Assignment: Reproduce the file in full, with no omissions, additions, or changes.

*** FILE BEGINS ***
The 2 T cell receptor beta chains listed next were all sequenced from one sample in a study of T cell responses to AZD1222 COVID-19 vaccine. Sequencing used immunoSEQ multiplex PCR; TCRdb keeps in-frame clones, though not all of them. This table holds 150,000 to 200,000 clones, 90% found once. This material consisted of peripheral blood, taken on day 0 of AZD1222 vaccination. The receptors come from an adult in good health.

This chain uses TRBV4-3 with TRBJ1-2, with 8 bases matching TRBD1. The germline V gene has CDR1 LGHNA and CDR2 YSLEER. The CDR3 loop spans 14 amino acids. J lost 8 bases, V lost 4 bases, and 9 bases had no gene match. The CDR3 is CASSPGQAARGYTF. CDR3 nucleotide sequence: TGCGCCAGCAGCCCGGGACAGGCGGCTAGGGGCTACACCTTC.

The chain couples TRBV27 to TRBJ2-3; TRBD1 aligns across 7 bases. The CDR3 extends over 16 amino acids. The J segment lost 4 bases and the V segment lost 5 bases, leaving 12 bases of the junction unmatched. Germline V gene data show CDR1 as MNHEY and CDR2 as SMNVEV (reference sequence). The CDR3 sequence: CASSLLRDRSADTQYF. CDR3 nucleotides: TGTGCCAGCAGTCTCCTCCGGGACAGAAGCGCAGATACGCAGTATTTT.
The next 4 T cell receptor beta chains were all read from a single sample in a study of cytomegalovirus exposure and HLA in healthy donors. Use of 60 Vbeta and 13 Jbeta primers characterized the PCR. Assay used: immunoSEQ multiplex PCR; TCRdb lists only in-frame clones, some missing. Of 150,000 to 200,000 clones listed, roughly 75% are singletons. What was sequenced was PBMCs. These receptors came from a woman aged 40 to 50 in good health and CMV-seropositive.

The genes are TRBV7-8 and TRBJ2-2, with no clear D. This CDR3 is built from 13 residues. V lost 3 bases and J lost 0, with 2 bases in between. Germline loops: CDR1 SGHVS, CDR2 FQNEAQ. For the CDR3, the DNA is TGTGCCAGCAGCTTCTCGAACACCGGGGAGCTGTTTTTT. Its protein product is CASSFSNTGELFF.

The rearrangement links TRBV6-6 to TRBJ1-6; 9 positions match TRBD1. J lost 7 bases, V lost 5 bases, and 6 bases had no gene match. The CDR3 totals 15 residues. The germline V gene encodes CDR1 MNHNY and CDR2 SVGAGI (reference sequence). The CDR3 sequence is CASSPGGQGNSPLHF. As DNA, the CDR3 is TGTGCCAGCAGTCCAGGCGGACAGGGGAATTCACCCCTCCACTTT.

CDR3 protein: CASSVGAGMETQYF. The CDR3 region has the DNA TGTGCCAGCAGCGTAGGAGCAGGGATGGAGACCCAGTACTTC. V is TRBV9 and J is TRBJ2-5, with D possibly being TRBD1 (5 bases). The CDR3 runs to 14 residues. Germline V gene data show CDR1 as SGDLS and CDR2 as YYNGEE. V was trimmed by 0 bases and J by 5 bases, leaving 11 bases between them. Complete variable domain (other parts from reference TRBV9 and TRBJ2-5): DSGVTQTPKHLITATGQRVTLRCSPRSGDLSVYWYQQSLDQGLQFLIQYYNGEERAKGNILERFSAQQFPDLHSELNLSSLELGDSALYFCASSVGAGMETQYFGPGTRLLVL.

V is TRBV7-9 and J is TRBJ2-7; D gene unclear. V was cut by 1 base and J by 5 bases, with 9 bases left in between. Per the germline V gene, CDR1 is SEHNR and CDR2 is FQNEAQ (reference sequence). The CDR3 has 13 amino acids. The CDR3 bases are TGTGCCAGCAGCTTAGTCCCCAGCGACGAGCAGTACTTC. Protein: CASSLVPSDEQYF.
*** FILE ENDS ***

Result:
The 2 T cell receptor beta chains listed next were all sequenced from one sample in a study of T cell responses to AZD1222 COVID-19 vaccine. Sequencing used immunoSEQ multiplex PCR; TCRdb keeps in-frame clones, though not all of them. This table holds 150,000 to 200,000 clones, 90% found once. This material consisted of peripheral blood, taken on day 0 of AZD1222 vaccination. The receptors come from an adult in good health.

This chain uses TRBV4-3 with TRBJ1-2, with 8 bases matching TRBD1. The germline V gene has CDR1 LGHNA and CDR2 YSLEER. The CDR3 loop spans 14 amino acids. J lost 8 bases, V lost 4 bases, and 9 bases had no gene match. The CDR3 is CASSPGQAARGYTF. CDR3 nucleotide sequence: TGCGCCAGCAGCCCGGGACAGGCGGCTAGGGGCTACACCTTC.

The chain couples TRBV27 to TRBJ2-3; TRBD1 aligns across 7 bases. The CDR3 extends over 16 amino acids. The J segment lost 4 bases and the V segment lost 5 bases, leaving 12 bases of the junction unmatched. Germline V gene data show CDR1 as MNHEY and CDR2 as SMNVEV (reference sequence). The CDR3 sequence: CASSLLRDRSADTQYF. CDR3 nucleotides: TGTGCCAGCAGTCTCCTCCGGGACAGAAGCGCAGATACGCAGTATTTT.
The next 4 T cell receptor beta chains were all read from a single sample in a study of cytomegalovirus exposure and HLA in healthy donors. Use of 60 Vbeta and 13 Jbeta primers characterized the PCR. Assay used: immunoSEQ multiplex PCR; TCRdb lists only in-frame clones, some missing. Of 150,000 to 200,000 clones listed, roughly 75% are singletons. What was sequenced was PBMCs. These receptors came from a woman aged 40 to 50 in good health and CMV-seropositive.

The genes are TRBV7-8 and TRBJ2-2, with no clear D. This CDR3 is built from 13 residues. V lost 3 bases and J lost 0, with 2 bases in between. Germline loops: CDR1 SGHVS, CDR2 FQNEAQ. For the CDR3, the DNA is TGTGCCAGCAGCTTCTCGAACACCGGGGAGCTGTTTTTT. Its protein product is CASSFSNTGELFF.

The rearrangement links TRBV6-6 to TRBJ1-6; 9 positions match TRBD1. J lost 7 bases, V lost 5 bases, and 6 bases had no gene match. The CDR3 totals 15 residues. The germline V gene encodes CDR1 MNHNY and CDR2 SVGAGI (reference sequence). The CDR3 sequence is CASSPGGQGNSPLHF. As DNA, the CDR3 is TGTGCCAGCAGTCCAGGCGGACAGGGGAATTCACCCCTCCACTTT.

CDR3 protein: CASSVGAGMETQYF. The CDR3 region has the DNA TGTGCCAGCAGCGTAGGAGCAGGGATGGAGACCCAGTACTTC. V is TRBV9 and J is TRBJ2-5, with D possibly being TRBD1 (5 bases). The CDR3 runs to 14 residues. Germline V gene data show CDR1 as SGDLS and CDR2 as YYNGEE. V was trimmed by 0 bases and J by 5 bases, leaving 11 bases between them. Complete variable domain (other parts from reference TRBV9 and TRBJ2-5): DSGVTQTPKHLITATGQRVTLRCSPRSGDLSVYWYQQSLDQGLQFLIQYYNGEERAKGNILERFSAQQFPDLHSELNLSSLELGDSALYFCASSVGAGMETQYFGPGTRLLVL.

V is TRBV7-9 and J is TRBJ2-7; D gene unclear. V was cut by 1 base and J by 5 bases, with 9 bases left in between. Per the germline V gene, CDR1 is SEHNR and CDR2 is FQNEAQ (reference sequence). The CDR3 has 13 amino acids. The CDR3 bases are TGTGCCAGCAGCTTAGTCCCCAGCGACGAGCAGTACTTC. Protein: CASSLVPSDEQYF.